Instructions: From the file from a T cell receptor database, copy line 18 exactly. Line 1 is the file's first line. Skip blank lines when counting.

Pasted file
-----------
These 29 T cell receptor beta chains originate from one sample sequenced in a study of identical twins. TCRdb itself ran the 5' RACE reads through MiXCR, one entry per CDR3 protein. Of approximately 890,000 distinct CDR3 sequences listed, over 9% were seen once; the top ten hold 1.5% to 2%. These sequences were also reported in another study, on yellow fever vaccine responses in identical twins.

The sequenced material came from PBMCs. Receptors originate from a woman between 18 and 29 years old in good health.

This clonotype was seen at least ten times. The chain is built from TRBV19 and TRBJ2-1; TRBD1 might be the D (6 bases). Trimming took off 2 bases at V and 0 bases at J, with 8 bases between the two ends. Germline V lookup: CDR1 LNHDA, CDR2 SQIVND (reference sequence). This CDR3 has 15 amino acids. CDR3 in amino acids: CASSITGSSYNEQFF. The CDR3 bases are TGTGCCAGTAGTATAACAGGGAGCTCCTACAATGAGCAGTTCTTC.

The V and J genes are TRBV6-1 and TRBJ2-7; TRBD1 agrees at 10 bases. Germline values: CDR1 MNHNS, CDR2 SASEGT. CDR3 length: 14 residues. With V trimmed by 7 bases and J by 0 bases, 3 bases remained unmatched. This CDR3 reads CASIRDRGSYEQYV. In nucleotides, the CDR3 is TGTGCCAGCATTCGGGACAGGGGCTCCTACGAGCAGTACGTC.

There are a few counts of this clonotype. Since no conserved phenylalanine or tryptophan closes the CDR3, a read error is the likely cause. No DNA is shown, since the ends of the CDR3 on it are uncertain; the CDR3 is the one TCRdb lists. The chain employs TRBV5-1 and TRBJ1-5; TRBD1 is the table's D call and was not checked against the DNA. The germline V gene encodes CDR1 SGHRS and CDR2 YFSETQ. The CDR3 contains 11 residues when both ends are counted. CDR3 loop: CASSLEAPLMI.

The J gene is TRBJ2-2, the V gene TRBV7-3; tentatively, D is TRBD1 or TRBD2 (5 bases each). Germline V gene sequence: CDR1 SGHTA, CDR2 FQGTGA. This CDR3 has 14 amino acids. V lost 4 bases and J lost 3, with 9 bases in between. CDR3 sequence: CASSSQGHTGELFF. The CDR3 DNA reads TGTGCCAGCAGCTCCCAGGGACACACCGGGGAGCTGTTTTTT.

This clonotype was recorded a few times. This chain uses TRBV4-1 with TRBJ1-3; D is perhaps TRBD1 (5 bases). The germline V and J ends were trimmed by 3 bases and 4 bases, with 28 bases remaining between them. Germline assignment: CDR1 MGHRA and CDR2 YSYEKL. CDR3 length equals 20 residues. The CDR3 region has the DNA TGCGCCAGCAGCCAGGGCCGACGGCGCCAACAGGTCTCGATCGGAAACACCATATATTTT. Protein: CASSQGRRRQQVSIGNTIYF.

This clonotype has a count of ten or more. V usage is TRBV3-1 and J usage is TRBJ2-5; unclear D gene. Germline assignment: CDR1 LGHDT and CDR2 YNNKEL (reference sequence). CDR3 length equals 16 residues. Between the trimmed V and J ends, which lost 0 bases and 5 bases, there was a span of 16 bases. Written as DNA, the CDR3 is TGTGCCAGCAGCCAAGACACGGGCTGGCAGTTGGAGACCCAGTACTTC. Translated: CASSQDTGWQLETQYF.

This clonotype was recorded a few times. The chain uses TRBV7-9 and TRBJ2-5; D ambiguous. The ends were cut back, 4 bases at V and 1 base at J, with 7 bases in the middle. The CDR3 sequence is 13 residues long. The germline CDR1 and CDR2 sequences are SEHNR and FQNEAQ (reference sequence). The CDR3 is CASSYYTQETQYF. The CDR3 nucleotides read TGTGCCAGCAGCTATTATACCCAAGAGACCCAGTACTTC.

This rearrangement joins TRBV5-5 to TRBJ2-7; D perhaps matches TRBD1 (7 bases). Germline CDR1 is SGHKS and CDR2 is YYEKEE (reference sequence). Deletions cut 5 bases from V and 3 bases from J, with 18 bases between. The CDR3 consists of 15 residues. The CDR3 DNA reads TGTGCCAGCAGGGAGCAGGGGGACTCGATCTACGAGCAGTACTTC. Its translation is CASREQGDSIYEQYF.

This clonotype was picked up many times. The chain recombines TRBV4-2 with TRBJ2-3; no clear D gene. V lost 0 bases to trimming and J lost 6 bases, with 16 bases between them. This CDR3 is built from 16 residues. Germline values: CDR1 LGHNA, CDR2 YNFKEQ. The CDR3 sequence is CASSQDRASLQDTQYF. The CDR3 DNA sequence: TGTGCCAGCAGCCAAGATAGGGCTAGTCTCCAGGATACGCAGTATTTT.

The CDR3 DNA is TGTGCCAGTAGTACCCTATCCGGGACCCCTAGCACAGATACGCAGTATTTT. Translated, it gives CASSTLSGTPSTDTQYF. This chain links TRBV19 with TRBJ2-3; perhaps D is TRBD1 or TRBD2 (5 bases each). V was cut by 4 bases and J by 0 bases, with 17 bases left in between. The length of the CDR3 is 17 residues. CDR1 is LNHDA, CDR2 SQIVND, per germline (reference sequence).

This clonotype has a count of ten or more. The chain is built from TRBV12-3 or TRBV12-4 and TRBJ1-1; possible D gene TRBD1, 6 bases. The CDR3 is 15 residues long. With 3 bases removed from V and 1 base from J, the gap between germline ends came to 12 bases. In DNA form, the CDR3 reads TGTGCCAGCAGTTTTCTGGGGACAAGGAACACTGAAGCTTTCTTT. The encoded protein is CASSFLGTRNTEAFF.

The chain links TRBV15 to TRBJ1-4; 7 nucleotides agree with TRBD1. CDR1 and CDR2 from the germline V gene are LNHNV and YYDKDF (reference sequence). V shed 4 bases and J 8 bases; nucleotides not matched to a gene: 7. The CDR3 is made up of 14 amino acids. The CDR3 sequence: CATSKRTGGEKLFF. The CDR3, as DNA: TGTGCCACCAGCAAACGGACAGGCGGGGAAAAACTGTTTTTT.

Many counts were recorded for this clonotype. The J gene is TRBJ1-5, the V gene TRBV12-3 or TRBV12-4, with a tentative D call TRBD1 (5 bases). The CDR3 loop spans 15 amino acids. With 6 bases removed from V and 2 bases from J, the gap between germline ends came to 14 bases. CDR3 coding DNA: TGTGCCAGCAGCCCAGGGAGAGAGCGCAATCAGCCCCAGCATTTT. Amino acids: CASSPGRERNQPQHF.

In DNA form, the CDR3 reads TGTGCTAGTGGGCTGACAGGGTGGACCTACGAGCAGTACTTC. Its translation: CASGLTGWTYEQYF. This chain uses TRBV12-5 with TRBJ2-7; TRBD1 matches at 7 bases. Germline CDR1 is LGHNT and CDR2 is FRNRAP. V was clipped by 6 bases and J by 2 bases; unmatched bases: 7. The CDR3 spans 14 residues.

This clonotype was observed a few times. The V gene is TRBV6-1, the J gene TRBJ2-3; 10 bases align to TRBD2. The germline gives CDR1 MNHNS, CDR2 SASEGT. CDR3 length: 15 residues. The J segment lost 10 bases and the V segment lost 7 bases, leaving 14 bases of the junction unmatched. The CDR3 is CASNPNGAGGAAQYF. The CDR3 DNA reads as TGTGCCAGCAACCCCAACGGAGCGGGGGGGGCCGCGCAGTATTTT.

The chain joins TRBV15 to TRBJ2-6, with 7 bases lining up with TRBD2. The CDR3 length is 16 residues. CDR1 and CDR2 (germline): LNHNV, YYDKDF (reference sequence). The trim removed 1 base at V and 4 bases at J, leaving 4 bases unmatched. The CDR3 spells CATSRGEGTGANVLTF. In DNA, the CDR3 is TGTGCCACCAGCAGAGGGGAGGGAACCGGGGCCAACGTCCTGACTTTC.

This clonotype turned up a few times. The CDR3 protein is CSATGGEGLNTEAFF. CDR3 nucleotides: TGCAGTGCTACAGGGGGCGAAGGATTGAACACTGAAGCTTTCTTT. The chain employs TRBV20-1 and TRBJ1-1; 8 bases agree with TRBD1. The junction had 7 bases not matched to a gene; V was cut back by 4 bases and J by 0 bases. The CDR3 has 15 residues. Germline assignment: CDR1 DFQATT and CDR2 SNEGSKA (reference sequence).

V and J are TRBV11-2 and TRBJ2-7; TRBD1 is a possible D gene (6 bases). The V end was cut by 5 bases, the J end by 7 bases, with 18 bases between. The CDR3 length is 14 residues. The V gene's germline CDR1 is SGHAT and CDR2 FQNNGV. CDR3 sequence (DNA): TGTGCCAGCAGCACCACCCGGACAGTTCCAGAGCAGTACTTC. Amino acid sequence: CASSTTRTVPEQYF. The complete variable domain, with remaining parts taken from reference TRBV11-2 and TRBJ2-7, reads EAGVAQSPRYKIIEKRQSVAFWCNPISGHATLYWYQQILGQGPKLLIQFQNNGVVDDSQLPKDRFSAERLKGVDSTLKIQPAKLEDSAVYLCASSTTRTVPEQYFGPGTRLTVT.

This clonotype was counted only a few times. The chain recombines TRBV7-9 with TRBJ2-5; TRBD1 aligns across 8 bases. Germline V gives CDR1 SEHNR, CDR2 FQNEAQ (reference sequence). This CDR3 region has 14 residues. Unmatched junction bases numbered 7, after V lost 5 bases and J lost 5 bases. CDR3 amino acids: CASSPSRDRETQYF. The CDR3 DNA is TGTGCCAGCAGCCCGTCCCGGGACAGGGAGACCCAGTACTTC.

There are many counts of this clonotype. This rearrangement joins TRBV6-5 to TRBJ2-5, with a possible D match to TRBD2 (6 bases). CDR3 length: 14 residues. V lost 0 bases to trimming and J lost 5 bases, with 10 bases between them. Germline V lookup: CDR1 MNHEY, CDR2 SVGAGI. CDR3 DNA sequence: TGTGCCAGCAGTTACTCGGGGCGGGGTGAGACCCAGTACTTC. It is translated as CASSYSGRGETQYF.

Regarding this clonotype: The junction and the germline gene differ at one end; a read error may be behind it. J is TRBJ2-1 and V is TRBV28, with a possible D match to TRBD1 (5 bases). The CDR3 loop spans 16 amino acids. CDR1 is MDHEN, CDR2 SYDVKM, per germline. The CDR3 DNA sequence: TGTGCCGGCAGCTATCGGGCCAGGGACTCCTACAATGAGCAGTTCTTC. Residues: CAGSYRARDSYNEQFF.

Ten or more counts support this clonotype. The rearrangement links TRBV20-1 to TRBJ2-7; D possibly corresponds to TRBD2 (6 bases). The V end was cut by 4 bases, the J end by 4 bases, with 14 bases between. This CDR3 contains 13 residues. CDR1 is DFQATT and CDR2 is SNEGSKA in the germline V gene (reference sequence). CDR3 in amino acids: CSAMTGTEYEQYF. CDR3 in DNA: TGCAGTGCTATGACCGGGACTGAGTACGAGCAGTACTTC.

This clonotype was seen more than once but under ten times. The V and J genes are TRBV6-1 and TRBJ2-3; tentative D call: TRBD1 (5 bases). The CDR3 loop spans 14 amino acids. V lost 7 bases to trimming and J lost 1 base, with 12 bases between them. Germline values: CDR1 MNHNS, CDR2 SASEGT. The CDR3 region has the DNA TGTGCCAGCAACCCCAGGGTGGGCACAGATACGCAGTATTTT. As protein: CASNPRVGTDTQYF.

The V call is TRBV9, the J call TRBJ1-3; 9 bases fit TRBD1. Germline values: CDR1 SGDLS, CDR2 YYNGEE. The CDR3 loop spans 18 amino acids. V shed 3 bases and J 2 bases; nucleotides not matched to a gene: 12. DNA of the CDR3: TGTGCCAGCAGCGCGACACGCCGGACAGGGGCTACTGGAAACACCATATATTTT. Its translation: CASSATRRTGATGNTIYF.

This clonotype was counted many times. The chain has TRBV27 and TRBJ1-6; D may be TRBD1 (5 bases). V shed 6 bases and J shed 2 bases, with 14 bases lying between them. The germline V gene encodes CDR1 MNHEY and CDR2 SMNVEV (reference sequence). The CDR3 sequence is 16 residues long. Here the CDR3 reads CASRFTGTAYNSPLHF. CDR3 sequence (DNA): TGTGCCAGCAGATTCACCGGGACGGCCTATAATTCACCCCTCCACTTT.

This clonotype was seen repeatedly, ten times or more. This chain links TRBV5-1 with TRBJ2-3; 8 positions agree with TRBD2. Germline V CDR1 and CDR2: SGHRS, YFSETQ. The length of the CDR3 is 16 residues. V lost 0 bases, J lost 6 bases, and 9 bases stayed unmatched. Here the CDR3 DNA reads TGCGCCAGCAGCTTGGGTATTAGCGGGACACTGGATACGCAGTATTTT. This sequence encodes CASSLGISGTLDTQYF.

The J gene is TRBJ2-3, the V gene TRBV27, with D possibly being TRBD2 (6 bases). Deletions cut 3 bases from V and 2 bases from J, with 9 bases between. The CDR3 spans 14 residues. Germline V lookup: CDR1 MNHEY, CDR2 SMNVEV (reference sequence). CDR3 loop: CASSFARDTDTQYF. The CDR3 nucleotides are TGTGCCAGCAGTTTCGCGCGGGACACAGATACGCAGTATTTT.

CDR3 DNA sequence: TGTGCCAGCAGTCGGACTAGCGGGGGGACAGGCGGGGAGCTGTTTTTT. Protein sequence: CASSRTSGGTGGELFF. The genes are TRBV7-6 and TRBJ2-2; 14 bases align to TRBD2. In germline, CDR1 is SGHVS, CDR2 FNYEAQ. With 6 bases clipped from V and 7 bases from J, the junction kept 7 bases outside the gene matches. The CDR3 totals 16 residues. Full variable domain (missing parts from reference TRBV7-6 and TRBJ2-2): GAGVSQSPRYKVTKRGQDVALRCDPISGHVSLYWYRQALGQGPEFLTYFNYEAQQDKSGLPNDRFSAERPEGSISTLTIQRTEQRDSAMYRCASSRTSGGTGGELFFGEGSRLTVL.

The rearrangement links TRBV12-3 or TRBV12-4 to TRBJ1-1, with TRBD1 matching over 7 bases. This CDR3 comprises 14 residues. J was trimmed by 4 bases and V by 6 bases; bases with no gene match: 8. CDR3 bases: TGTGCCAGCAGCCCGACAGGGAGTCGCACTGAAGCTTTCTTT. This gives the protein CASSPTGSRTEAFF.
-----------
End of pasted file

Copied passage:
The chain joins TRBV15 to TRBJ2-6, with 7 bases lining up with TRBD2. The CDR3 length is 16 residues. CDR1 and CDR2 (germline): LNHNV, YYDKDF (reference sequence). The trim removed 1 base at V and 4 bases at J, leaving 4 bases unmatched. The CDR3 spells CATSRGEGTGANVLTF. In DNA, the CDR3 is TGTGCCACCAGCAGAGGGGAGGGAACCGGGGCCAACGTCCTGACTTTC.